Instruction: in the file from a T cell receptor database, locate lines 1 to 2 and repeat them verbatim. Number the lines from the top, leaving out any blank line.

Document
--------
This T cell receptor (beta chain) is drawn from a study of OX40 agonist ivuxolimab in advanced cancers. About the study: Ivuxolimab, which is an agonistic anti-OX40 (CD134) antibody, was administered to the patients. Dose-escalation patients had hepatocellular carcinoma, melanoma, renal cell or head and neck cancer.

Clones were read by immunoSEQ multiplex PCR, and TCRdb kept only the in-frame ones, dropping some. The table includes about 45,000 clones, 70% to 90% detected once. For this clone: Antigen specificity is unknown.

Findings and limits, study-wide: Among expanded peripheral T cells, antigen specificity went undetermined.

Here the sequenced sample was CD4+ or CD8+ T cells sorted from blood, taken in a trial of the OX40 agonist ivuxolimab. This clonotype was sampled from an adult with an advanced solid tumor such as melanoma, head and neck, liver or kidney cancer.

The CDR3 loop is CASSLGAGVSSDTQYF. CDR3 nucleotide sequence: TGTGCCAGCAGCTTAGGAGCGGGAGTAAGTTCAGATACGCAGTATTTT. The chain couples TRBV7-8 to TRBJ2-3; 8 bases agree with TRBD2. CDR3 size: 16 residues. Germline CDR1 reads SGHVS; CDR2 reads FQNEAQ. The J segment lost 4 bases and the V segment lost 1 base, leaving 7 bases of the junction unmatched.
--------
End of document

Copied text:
This T cell receptor (beta chain) is drawn from a study of OX40 agonist ivuxolimab in advanced cancers. About the study: Ivuxolimab, which is an agonistic anti-OX40 (CD134) antibody, was administered to the patients. Dose-escalation patients had hepatocellular carcinoma, melanoma, renal cell or head and neck cancer.

Clones were read by immunoSEQ multiplex PCR, and TCRdb kept only the in-frame ones, dropping some. The table includes about 45,000 clones, 70% to 90% detected once. For this clone: Antigen specificity is unknown.